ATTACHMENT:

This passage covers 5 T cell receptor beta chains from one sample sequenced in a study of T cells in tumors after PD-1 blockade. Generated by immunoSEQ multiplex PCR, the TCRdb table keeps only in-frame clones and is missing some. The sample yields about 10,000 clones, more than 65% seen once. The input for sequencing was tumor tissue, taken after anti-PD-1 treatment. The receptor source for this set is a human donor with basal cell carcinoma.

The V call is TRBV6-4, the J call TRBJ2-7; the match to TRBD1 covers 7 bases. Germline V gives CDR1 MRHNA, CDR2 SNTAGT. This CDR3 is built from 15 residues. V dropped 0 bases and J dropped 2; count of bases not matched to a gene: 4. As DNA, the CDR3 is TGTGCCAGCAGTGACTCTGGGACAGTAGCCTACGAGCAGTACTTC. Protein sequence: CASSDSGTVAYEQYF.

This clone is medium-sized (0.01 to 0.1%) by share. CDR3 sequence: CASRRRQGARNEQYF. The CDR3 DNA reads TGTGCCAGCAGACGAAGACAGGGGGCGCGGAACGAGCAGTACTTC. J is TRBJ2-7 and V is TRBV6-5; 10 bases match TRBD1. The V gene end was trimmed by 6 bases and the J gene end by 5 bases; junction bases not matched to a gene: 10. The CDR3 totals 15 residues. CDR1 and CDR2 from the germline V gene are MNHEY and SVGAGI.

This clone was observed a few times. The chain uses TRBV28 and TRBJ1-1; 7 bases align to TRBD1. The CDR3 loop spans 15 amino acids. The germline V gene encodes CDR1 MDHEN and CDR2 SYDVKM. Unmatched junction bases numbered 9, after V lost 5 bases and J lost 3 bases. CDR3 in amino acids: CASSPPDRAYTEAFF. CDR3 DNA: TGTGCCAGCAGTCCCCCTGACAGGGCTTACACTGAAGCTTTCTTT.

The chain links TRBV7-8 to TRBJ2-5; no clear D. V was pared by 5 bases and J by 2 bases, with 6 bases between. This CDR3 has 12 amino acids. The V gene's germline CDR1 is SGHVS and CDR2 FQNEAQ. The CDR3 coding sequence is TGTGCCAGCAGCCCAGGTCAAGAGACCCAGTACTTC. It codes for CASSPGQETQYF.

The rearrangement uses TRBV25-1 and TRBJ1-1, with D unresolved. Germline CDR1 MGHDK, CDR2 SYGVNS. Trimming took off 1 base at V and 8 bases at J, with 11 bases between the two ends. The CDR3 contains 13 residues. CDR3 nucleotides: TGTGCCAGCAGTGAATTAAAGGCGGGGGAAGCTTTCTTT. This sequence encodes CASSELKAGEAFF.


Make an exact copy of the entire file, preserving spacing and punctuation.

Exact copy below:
This passage covers 5 T cell receptor beta chains from one sample sequenced in a study of T cells in tumors after PD-1 blockade. Generated by immunoSEQ multiplex PCR, the TCRdb table keeps only in-frame clones and is missing some. The sample yields about 10,000 clones, more than 65% seen once. The input for sequencing was tumor tissue, taken after anti-PD-1 treatment. The receptor source for this set is a human donor with basal cell carcinoma.

The V call is TRBV6-4, the J call TRBJ2-7; the match to TRBD1 covers 7 bases. Germline V gives CDR1 MRHNA, CDR2 SNTAGT. This CDR3 is built from 15 residues. V dropped 0 bases and J dropped 2; count of bases not matched to a gene: 4. As DNA, the CDR3 is TGTGCCAGCAGTGACTCTGGGACAGTAGCCTACGAGCAGTACTTC. Protein sequence: CASSDSGTVAYEQYF.

This clone is medium-sized (0.01 to 0.1%) by share. CDR3 sequence: CASRRRQGARNEQYF. The CDR3 DNA reads TGTGCCAGCAGACGAAGACAGGGGGCGCGGAACGAGCAGTACTTC. J is TRBJ2-7 and V is TRBV6-5; 10 bases match TRBD1. The V gene end was trimmed by 6 bases and the J gene end by 5 bases; junction bases not matched to a gene: 10. The CDR3 totals 15 residues. CDR1 and CDR2 from the germline V gene are MNHEY and SVGAGI.

This clone was observed a few times. The chain uses TRBV28 and TRBJ1-1; 7 bases align to TRBD1. The CDR3 loop spans 15 amino acids. The germline V gene encodes CDR1 MDHEN and CDR2 SYDVKM. Unmatched junction bases numbered 9, after V lost 5 bases and J lost 3 bases. CDR3 in amino acids: CASSPPDRAYTEAFF. CDR3 DNA: TGTGCCAGCAGTCCCCCTGACAGGGCTTACACTGAAGCTTTCTTT.

The chain links TRBV7-8 to TRBJ2-5; no clear D. V was pared by 5 bases and J by 2 bases, with 6 bases between. This CDR3 has 12 amino acids. The V gene's germline CDR1 is SGHVS and CDR2 FQNEAQ. The CDR3 coding sequence is TGTGCCAGCAGCCCAGGTCAAGAGACCCAGTACTTC. It codes for CASSPGQETQYF.

The rearrangement uses TRBV25-1 and TRBJ1-1, with D unresolved. Germline CDR1 MGHDK, CDR2 SYGVNS. Trimming took off 1 base at V and 8 bases at J, with 11 bases between the two ends. The CDR3 contains 13 residues. CDR3 nucleotides: TGTGCCAGCAGTGAATTAAAGGCGGGGGAAGCTTTCTTT. This sequence encodes CASSELKAGEAFF.